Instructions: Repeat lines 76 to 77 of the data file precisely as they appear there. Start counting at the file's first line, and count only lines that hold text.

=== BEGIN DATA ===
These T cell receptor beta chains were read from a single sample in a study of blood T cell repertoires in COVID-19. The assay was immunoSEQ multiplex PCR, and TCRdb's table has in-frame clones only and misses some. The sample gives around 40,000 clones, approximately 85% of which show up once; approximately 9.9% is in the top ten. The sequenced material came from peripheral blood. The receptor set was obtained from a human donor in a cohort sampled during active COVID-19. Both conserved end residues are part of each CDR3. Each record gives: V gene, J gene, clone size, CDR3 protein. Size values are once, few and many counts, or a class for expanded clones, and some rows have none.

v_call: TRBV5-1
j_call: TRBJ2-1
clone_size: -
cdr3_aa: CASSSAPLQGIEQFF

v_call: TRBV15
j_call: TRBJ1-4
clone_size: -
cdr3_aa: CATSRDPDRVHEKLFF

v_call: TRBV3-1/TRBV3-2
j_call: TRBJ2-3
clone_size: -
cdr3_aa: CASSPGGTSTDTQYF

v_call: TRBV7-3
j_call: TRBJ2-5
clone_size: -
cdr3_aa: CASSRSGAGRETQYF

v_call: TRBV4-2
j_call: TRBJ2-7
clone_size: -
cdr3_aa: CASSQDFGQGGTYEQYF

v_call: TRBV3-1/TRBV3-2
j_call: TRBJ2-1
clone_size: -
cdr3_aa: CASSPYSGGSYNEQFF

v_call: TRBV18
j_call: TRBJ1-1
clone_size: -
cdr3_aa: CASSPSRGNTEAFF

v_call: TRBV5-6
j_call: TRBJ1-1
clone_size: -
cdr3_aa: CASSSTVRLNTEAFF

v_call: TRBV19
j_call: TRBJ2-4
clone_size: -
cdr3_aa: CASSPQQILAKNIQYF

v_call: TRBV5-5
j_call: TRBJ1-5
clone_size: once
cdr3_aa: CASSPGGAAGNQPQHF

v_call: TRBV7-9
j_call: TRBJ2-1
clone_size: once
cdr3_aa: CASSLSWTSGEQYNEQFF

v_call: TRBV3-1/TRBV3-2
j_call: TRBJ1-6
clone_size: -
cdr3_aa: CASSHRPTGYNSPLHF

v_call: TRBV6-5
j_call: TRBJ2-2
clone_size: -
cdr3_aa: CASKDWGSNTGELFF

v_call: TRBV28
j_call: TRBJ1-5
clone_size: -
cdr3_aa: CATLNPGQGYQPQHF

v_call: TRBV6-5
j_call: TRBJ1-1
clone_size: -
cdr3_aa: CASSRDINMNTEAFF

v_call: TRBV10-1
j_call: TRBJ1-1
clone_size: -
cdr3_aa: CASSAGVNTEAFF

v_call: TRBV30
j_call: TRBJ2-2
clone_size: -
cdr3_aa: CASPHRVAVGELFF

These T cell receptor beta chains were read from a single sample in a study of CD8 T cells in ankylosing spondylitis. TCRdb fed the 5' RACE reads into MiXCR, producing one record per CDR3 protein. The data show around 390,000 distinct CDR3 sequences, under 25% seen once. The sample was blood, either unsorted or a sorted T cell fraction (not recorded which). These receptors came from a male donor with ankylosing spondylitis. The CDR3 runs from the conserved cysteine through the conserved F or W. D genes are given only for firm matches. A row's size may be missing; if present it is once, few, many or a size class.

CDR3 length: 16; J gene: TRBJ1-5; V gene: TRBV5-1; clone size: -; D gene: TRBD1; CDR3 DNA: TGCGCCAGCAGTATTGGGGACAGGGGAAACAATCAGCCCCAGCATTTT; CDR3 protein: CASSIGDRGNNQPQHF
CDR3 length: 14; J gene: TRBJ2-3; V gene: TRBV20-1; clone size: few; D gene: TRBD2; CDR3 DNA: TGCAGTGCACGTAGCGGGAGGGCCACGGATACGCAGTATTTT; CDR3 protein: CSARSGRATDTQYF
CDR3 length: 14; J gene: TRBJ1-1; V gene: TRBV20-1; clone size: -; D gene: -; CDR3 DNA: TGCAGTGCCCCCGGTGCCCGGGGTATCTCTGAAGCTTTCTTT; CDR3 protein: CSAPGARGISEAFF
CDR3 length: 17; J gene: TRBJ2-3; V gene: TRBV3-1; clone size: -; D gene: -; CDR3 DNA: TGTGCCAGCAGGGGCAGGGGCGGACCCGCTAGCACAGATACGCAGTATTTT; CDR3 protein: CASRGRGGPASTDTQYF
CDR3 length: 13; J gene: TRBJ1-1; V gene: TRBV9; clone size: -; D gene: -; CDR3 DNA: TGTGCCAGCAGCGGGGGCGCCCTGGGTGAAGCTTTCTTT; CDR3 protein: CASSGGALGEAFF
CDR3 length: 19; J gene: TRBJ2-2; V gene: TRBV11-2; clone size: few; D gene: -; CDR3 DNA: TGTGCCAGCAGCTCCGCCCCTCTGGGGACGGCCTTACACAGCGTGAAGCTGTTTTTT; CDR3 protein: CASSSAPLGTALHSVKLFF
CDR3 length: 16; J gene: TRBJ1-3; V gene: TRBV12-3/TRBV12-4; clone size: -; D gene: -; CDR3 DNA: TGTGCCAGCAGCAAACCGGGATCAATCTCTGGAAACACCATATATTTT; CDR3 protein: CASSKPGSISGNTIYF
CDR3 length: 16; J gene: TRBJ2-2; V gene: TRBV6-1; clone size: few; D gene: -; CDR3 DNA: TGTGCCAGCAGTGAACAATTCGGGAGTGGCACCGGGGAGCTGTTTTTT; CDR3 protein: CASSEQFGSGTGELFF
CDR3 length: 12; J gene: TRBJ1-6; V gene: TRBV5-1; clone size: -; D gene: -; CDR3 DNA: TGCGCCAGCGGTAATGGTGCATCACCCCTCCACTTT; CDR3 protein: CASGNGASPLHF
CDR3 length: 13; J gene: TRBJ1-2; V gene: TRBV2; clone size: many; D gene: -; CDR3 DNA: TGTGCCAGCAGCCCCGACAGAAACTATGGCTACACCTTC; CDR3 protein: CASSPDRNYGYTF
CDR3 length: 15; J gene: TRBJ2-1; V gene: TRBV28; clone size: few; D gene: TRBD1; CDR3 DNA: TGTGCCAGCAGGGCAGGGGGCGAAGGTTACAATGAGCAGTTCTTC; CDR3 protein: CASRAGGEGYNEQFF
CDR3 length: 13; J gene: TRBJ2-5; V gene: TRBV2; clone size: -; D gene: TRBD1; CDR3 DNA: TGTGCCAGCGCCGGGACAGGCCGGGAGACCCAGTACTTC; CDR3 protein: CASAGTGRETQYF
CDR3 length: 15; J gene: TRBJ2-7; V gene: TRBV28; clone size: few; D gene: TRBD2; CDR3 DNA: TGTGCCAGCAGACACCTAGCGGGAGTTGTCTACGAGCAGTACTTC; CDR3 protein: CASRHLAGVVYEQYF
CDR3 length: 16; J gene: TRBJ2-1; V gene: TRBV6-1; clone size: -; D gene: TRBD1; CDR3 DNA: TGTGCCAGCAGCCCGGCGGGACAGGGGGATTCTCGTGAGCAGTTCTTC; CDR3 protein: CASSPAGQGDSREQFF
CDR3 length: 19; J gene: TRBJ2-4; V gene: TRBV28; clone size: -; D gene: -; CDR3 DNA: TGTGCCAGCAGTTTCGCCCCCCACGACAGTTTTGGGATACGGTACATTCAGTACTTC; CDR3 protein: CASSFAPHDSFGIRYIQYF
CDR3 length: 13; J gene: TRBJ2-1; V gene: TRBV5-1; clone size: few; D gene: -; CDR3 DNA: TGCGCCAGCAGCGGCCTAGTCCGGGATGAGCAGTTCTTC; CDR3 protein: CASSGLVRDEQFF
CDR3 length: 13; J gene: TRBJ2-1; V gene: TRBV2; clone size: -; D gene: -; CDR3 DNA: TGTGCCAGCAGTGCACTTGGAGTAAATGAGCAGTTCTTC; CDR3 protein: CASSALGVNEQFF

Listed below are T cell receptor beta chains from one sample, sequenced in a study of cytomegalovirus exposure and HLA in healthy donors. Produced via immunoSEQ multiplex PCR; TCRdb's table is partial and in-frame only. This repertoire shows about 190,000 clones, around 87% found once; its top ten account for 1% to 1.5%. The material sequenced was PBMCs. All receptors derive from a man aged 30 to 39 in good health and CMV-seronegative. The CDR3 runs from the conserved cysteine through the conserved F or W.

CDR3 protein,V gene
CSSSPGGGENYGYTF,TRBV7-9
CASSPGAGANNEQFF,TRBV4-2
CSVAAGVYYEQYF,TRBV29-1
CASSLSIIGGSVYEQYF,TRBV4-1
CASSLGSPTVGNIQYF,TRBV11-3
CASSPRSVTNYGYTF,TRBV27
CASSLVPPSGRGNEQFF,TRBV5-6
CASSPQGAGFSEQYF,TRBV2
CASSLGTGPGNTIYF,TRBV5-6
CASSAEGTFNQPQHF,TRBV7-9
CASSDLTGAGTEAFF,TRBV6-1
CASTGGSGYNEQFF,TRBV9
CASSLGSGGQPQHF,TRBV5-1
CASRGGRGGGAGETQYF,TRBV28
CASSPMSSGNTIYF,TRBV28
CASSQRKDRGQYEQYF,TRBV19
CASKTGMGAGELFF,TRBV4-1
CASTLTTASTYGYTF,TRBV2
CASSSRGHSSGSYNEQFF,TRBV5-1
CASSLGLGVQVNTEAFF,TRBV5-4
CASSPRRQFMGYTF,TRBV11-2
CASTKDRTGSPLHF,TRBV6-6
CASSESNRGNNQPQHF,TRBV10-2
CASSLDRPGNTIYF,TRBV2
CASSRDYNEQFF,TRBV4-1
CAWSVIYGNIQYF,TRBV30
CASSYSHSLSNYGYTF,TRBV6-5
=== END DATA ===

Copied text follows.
CDR3 length: 19; J gene: TRBJ2-2; V gene: TRBV11-2; clone size: few; D gene: -; CDR3 DNA: TGTGCCAGCAGCTCCGCCCCTCTGGGGACGGCCTTACACAGCGTGAAGCTGTTTTTT; CDR3 protein: CASSSAPLGTALHSVKLFF
CDR3 length: 16; J gene: TRBJ1-3; V gene: TRBV12-3/TRBV12-4; clone size: -; D gene: -; CDR3 DNA: TGTGCCAGCAGCAAACCGGGATCAATCTCTGGAAACACCATATATTTT; CDR3 protein: CASSKPGSISGNTIYF